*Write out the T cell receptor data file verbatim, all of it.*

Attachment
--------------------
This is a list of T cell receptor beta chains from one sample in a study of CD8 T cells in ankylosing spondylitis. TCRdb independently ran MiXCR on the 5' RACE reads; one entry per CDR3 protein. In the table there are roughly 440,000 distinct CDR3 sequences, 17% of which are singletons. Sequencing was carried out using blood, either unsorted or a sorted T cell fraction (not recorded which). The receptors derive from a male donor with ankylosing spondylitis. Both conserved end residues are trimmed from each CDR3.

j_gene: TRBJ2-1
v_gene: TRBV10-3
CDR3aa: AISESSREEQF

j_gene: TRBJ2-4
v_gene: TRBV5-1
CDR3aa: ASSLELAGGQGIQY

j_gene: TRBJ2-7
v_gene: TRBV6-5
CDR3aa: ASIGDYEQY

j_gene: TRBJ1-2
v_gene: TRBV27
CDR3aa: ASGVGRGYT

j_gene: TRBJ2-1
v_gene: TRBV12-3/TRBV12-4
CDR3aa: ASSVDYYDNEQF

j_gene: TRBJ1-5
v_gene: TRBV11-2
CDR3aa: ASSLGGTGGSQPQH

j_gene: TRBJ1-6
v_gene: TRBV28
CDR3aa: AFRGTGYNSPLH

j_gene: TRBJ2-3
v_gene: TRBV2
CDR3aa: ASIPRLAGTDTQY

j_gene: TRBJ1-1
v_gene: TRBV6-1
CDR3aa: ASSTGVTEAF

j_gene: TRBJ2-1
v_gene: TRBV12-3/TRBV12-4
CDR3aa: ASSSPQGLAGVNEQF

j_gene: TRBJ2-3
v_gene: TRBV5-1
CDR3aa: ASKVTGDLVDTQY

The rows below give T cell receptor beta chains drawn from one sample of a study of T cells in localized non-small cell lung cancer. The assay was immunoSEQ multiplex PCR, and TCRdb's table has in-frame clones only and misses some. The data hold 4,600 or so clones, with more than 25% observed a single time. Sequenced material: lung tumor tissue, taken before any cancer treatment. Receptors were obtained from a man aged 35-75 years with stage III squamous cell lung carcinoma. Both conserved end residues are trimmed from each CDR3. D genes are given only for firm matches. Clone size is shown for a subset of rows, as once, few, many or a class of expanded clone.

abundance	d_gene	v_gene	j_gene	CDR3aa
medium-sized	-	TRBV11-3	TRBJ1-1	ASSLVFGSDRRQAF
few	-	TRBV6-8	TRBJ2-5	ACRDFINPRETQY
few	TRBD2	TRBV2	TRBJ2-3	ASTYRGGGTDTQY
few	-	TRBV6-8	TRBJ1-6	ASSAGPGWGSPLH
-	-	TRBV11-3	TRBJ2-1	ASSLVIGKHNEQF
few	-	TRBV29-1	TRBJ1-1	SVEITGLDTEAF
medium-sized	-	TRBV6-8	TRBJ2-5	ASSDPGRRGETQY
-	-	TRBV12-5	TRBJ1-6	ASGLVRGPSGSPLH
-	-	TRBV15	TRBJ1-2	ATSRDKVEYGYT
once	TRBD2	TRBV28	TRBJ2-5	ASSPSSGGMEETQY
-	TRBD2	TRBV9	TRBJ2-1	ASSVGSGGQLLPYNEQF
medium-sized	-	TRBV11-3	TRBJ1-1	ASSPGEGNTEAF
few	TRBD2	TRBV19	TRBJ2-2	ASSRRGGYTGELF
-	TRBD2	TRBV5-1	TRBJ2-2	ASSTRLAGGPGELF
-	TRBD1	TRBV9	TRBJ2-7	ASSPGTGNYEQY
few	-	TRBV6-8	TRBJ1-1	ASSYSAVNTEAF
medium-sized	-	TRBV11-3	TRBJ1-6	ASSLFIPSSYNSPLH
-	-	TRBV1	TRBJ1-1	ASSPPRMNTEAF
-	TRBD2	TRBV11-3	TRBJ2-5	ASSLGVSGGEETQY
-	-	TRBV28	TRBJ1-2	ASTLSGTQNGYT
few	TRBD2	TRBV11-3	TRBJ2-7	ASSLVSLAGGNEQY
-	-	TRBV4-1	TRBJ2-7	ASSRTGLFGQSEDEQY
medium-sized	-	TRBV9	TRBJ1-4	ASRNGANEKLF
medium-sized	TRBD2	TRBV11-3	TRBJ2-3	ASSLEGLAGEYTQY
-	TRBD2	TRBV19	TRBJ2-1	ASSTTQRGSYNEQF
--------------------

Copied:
This is a list of T cell receptor beta chains from one sample in a study of CD8 T cells in ankylosing spondylitis. TCRdb independently ran MiXCR on the 5' RACE reads; one entry per CDR3 protein. In the table there are roughly 440,000 distinct CDR3 sequences, 17% of which are singletons. Sequencing was carried out using blood, either unsorted or a sorted T cell fraction (not recorded which). The receptors derive from a male donor with ankylosing spondylitis. Both conserved end residues are trimmed from each CDR3.

j_gene: TRBJ2-1
v_gene: TRBV10-3
CDR3aa: AISESSREEQF

j_gene: TRBJ2-4
v_gene: TRBV5-1
CDR3aa: ASSLELAGGQGIQY

j_gene: TRBJ2-7
v_gene: TRBV6-5
CDR3aa: ASIGDYEQY

j_gene: TRBJ1-2
v_gene: TRBV27
CDR3aa: ASGVGRGYT

j_gene: TRBJ2-1
v_gene: TRBV12-3/TRBV12-4
CDR3aa: ASSVDYYDNEQF

j_gene: TRBJ1-5
v_gene: TRBV11-2
CDR3aa: ASSLGGTGGSQPQH

j_gene: TRBJ1-6
v_gene: TRBV28
CDR3aa: AFRGTGYNSPLH

j_gene: TRBJ2-3
v_gene: TRBV2
CDR3aa: ASIPRLAGTDTQY

j_gene: TRBJ1-1
v_gene: TRBV6-1
CDR3aa: ASSTGVTEAF

j_gene: TRBJ2-1
v_gene: TRBV12-3/TRBV12-4
CDR3aa: ASSSPQGLAGVNEQF

j_gene: TRBJ2-3
v_gene: TRBV5-1
CDR3aa: ASKVTGDLVDTQY

The rows below give T cell receptor beta chains drawn from one sample of a study of T cells in localized non-small cell lung cancer. The assay was immunoSEQ multiplex PCR, and TCRdb's table has in-frame clones only and misses some. The data hold 4,600 or so clones, with more than 25% observed a single time. Sequenced material: lung tumor tissue, taken before any cancer treatment. Receptors were obtained from a man aged 35-75 years with stage III squamous cell lung carcinoma. Both conserved end residues are trimmed from each CDR3. D genes are given only for firm matches. Clone size is shown for a subset of rows, as once, few, many or a class of expanded clone.

abundance	d_gene	v_gene	j_gene	CDR3aa
medium-sized	-	TRBV11-3	TRBJ1-1	ASSLVFGSDRRQAF
few	-	TRBV6-8	TRBJ2-5	ACRDFINPRETQY
few	TRBD2	TRBV2	TRBJ2-3	ASTYRGGGTDTQY
few	-	TRBV6-8	TRBJ1-6	ASSAGPGWGSPLH
-	-	TRBV11-3	TRBJ2-1	ASSLVIGKHNEQF
few	-	TRBV29-1	TRBJ1-1	SVEITGLDTEAF
medium-sized	-	TRBV6-8	TRBJ2-5	ASSDPGRRGETQY
-	-	TRBV12-5	TRBJ1-6	ASGLVRGPSGSPLH
-	-	TRBV15	TRBJ1-2	ATSRDKVEYGYT
once	TRBD2	TRBV28	TRBJ2-5	ASSPSSGGMEETQY
-	TRBD2	TRBV9	TRBJ2-1	ASSVGSGGQLLPYNEQF
medium-sized	-	TRBV11-3	TRBJ1-1	ASSPGEGNTEAF
few	TRBD2	TRBV19	TRBJ2-2	ASSRRGGYTGELF
-	TRBD2	TRBV5-1	TRBJ2-2	ASSTRLAGGPGELF
-	TRBD1	TRBV9	TRBJ2-7	ASSPGTGNYEQY
few	-	TRBV6-8	TRBJ1-1	ASSYSAVNTEAF
medium-sized	-	TRBV11-3	TRBJ1-6	ASSLFIPSSYNSPLH
-	-	TRBV1	TRBJ1-1	ASSPPRMNTEAF
-	TRBD2	TRBV11-3	TRBJ2-5	ASSLGVSGGEETQY
-	-	TRBV28	TRBJ1-2	ASTLSGTQNGYT
few	TRBD2	TRBV11-3	TRBJ2-7	ASSLVSLAGGNEQY
-	-	TRBV4-1	TRBJ2-7	ASSRTGLFGQSEDEQY
medium-sized	-	TRBV9	TRBJ1-4	ASRNGANEKLF
medium-sized	TRBD2	TRBV11-3	TRBJ2-3	ASSLEGLAGEYTQY
-	TRBD2	TRBV19	TRBJ2-1	ASSTTQRGSYNEQF